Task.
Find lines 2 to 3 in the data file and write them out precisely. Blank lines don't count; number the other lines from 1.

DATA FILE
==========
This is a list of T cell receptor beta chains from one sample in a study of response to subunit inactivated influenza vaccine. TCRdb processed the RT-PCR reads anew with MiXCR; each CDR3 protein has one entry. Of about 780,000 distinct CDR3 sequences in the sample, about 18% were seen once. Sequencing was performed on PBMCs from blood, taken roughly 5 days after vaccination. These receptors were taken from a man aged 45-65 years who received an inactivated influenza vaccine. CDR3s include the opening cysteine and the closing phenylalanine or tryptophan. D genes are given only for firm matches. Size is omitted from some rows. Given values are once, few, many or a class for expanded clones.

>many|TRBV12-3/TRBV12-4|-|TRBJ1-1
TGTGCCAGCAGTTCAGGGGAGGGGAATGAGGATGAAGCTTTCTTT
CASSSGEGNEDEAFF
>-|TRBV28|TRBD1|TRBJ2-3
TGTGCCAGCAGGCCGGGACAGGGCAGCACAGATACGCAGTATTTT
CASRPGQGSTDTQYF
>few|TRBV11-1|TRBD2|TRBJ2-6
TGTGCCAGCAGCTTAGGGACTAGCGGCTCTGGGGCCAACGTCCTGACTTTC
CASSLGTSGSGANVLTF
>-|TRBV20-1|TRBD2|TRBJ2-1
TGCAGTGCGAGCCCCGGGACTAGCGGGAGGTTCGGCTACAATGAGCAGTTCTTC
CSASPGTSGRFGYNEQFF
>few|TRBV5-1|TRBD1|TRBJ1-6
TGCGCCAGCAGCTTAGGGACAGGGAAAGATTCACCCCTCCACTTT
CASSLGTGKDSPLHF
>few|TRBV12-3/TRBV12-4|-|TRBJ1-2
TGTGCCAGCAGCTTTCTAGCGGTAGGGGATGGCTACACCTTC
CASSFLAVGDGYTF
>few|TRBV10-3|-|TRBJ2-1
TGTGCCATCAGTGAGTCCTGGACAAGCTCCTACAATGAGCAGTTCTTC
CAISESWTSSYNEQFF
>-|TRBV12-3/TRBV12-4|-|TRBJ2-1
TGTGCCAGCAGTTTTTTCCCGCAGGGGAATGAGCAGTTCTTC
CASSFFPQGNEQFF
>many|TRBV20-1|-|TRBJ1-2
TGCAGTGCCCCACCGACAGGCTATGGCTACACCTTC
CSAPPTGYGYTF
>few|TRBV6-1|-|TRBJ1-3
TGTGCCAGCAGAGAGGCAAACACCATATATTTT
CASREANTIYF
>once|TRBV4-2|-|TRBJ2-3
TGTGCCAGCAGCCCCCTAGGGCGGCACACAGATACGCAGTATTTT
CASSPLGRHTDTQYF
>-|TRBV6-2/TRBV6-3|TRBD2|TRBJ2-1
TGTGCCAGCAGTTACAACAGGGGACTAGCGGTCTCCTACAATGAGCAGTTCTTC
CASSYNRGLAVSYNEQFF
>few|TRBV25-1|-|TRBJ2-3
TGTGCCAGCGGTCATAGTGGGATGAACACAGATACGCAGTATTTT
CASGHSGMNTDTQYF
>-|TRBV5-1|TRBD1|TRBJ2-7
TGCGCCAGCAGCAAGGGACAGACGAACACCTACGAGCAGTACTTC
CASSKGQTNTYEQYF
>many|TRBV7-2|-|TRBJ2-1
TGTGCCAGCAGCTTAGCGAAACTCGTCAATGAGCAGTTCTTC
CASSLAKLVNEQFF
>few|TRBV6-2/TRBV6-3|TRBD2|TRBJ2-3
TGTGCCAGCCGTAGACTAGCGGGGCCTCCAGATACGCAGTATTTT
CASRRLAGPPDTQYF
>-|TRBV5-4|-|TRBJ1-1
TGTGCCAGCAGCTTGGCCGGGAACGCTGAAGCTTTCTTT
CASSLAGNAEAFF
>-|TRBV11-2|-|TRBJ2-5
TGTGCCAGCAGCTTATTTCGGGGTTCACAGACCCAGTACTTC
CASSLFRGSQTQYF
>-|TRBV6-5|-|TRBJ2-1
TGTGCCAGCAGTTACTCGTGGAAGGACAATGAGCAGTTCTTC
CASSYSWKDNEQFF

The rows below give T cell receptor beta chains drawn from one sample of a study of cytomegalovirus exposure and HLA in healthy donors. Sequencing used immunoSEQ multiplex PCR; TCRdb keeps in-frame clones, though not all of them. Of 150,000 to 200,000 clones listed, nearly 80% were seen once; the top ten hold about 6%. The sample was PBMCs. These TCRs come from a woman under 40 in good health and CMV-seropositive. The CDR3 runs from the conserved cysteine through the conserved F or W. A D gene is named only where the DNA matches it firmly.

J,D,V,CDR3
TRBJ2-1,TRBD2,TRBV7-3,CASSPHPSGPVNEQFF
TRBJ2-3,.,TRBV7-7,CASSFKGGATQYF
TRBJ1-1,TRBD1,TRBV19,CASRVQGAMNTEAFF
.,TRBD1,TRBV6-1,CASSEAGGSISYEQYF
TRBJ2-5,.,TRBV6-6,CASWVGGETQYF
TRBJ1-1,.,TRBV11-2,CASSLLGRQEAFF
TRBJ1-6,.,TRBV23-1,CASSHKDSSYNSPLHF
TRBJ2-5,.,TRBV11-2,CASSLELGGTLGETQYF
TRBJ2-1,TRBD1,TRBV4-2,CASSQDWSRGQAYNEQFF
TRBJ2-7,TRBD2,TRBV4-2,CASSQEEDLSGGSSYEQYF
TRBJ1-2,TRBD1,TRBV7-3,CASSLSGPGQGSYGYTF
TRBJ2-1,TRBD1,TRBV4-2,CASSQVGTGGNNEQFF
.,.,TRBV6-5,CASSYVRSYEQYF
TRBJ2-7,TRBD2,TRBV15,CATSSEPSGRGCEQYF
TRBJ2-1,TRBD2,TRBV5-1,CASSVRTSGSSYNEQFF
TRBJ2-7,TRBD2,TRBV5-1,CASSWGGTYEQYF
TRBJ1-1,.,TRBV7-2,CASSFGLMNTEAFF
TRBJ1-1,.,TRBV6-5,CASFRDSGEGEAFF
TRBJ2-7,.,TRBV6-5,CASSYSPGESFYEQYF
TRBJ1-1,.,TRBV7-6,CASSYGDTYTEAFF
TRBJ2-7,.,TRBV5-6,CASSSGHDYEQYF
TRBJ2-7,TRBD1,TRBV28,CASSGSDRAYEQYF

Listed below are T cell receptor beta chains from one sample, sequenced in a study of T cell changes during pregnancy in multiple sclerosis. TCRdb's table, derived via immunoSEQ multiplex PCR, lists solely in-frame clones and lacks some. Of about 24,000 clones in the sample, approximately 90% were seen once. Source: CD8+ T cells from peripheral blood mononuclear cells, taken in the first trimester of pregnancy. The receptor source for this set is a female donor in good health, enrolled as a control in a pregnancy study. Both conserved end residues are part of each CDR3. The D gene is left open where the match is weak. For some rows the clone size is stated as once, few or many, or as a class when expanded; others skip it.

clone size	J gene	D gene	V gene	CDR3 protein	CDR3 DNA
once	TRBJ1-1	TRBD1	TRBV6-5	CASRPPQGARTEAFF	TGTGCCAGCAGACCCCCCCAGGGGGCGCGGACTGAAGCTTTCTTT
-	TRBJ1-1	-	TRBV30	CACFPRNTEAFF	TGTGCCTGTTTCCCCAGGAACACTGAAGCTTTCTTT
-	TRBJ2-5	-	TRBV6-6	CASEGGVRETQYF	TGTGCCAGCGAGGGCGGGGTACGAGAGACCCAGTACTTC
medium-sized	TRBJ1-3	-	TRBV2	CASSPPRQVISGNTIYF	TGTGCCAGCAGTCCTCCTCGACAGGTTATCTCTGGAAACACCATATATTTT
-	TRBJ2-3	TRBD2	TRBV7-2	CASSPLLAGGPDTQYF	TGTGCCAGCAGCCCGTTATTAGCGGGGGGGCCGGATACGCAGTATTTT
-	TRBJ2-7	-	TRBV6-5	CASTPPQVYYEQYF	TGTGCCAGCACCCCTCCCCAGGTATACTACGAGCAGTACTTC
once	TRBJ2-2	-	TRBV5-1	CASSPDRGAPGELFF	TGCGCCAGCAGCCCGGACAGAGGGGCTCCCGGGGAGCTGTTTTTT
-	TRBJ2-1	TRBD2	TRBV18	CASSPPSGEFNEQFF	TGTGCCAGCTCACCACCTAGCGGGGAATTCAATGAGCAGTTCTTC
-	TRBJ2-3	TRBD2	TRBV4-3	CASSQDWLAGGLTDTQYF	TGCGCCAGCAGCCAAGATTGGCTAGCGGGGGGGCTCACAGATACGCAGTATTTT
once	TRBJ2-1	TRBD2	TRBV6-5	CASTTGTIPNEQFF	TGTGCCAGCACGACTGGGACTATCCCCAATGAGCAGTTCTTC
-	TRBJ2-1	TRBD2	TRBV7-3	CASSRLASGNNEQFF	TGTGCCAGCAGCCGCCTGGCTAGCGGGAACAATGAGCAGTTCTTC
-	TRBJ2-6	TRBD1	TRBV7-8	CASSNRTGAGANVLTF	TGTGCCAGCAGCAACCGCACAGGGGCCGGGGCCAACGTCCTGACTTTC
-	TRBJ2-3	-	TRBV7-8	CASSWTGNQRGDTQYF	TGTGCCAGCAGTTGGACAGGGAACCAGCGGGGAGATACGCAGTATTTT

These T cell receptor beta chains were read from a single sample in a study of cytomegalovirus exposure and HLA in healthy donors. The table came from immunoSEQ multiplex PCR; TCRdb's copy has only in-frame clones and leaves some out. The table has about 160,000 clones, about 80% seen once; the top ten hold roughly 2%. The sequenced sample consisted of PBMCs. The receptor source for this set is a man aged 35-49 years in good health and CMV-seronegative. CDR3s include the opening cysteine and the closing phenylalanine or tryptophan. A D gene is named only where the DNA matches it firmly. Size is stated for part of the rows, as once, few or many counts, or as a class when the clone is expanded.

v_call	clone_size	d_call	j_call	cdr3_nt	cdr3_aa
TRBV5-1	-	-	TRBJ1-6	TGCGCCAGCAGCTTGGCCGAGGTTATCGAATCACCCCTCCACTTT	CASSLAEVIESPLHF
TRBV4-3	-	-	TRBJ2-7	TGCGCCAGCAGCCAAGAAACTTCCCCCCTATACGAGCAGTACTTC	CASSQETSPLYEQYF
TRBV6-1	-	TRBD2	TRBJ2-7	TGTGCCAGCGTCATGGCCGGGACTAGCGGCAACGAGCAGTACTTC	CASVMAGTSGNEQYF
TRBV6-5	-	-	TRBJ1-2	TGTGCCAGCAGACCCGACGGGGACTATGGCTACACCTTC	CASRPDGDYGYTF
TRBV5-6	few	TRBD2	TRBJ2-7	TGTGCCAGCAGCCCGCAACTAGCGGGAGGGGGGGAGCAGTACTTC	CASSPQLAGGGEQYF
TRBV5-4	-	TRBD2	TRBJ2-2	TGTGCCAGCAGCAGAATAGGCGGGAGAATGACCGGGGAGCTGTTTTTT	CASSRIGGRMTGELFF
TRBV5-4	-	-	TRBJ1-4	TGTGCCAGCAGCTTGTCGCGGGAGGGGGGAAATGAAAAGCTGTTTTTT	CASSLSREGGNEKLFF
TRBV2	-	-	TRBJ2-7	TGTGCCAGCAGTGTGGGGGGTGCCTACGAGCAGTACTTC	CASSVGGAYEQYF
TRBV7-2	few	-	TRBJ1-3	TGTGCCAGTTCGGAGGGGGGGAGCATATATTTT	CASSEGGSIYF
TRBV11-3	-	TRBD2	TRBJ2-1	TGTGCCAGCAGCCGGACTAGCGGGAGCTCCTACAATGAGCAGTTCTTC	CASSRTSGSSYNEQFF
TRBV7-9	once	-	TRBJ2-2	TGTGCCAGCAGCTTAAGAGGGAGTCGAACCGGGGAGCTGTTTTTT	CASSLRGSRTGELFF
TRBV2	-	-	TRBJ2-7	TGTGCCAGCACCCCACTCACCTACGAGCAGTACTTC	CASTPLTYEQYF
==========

>many|TRBV12-3/TRBV12-4|-|TRBJ1-1
TGTGCCAGCAGTTCAGGGGAGGGGAATGAGGATGAAGCTTTCTTT